The third lecture of this series is titled "Meditation, Anxiety and the Brain", by Dr. Phillipe Goldin who masterfully blends neuroscience, psychology and Eastern meditation practice.
Not only is it very interesting to see how meditation actually influences the patterns that can be seen in the brain, it also can work as a motivation for you to get started on meditation.
Consider meditation the necessary mental training your body needs, just like it needs exercise. I previously discussed how you can make it a habit, and a recommend all (PhD) students to use meditation to bring more clarity and focus to their minds.
I'm not someone who naturally loves to go up on a stage and speak in public - and that's an understatement. One of my main challenges in 2012 was to deliver a talk for TEDx Delft Salon - and to my surprise, nobody ate me alive or ridiculed me.
When recently I came across Jenny Blake's brilliant article with 8 Ways to Practice and Improve your Public Speaking Skills, I found myself nodding along as I read.
In fact, I found so much value in Jenny's article that I revisited her list of 8 ways here, and gave them an academic twist. Here is my academic view on her list:
1. Download a free recording app on your phone. When you practice a presentation, record it. Not only will you get used to the cameras at conferences (sessions often are made available as a webinar or for members of the association that organized the conference). If you listen to your recording, pay special attention to your pauses. You need to understand that the pauses in your sentences give the listener the possibility to digest what he/she just heard.
2. Take three ujayii breaths before starting. Abdominal breathing for stress-reduction: we've discussed this topic previously, and this technique is my single most powerful too for centering before a stressful moment.
3. Make it a challenge for yourself to bring more awareness to your speech in every day interactions. Practice makes perfect - breathe from your abdomen, release the tension in your throat and practice continuously on speaking in a calm, composed way.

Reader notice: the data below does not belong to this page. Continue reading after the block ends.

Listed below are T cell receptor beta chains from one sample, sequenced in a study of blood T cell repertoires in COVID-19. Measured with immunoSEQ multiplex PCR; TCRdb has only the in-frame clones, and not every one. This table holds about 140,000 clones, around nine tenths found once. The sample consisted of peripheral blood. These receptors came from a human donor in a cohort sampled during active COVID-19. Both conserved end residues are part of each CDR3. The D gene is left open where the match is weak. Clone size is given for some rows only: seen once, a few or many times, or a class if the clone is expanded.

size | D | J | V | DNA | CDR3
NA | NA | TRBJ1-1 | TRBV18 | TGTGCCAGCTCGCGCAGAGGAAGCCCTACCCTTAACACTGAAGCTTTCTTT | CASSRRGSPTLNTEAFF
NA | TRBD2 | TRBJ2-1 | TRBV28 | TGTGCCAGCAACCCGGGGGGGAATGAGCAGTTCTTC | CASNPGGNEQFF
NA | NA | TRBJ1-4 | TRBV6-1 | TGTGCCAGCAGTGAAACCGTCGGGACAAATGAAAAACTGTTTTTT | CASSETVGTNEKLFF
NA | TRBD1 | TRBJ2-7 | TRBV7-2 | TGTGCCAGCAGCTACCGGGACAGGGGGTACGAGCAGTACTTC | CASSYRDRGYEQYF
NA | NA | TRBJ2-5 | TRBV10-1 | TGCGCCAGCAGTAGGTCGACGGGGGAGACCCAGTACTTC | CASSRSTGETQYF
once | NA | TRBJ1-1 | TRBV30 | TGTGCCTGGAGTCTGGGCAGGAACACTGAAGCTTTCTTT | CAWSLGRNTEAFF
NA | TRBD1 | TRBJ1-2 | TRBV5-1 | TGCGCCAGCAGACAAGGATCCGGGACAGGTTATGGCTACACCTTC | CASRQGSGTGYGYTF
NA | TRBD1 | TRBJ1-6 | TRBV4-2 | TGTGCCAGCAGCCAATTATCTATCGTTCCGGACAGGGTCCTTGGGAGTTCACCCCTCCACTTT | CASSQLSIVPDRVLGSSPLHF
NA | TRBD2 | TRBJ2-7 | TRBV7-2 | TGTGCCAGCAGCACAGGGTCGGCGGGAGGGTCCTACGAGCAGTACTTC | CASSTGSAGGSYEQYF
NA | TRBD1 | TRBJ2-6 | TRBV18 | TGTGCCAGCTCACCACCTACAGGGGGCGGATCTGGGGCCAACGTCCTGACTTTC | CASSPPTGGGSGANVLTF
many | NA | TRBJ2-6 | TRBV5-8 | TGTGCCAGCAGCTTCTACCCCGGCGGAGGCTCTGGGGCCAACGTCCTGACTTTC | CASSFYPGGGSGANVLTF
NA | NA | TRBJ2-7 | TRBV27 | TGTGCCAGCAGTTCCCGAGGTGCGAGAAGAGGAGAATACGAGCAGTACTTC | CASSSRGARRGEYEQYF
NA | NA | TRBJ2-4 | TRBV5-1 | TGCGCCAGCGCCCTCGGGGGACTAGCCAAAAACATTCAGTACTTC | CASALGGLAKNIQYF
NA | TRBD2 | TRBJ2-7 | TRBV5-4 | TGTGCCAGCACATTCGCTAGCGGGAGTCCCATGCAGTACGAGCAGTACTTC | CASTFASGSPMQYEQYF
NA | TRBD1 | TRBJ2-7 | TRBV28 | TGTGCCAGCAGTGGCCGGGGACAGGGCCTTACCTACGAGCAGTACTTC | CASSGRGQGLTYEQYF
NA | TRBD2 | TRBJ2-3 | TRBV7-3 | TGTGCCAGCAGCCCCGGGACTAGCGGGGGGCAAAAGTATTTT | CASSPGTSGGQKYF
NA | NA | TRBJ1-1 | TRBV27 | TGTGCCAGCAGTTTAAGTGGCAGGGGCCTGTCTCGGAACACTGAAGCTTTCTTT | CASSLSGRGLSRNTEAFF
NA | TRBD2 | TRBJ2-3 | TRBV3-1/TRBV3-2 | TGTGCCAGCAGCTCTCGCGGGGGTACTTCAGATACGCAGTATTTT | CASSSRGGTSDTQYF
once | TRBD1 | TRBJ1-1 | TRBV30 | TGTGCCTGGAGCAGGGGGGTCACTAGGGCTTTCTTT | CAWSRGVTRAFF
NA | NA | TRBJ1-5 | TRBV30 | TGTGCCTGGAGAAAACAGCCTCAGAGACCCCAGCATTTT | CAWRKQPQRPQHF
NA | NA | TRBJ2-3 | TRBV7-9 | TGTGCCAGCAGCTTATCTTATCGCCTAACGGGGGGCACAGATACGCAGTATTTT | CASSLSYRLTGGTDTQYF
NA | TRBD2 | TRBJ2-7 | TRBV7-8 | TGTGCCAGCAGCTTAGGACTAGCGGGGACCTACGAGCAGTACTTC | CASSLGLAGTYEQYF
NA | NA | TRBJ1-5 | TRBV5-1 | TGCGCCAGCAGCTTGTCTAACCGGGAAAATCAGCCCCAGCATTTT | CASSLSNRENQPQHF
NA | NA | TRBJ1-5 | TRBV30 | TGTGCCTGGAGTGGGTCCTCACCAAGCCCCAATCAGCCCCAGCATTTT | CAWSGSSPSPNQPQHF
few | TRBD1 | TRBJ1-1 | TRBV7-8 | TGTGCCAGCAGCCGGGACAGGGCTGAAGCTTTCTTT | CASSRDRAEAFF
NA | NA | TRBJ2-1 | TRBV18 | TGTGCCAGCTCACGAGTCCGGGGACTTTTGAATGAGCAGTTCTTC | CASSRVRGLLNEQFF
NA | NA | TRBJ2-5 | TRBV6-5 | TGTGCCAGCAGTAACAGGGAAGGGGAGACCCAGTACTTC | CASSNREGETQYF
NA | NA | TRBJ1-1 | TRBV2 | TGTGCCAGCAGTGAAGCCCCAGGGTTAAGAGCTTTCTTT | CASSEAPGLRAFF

4. Give yourself a rating on scale of 1-5 after every class you teach (or training, or meeting you present at). Bonus: write a blog post or diary entry to reflect on how your (conference) presentation went. Also, if a recording is available, watch it in a non-judgmental way to see how you can improve.
5. Pretend you are speaking to a non-native English speaker or a five year old. The five year old might not apply to conferences, but keep in mind that you, and only you are the real expert in your field. Take enough time to introduce your topic, and avoid unnecessary jargon.
6. Channel/observe a speaker or teacher you really respect. At a conference, do not only pay attention to the contents of the speakers, but also to the way they have structured their presentation, how they talk and how they respond to questions.
7. Probably most important: ASK FOR FEEDBACK – often! If possible, have a trial run of a presentation with your supervisor, or for a small group of peer PhD students. They can help you improve before your real gig.
8. Clench and release a muscle several times before going up to speak. Jenny introduced this method to boost adrenaline and stop shaking. Along the same lines: practice powerposes!
How do you improve your public speaking skills? Share you experiences in the comments section!
Samantha Clark reported on the MSEDA General Meeting, where Boyd was the keynote speaker. Check out the following links for her interview, photos and video: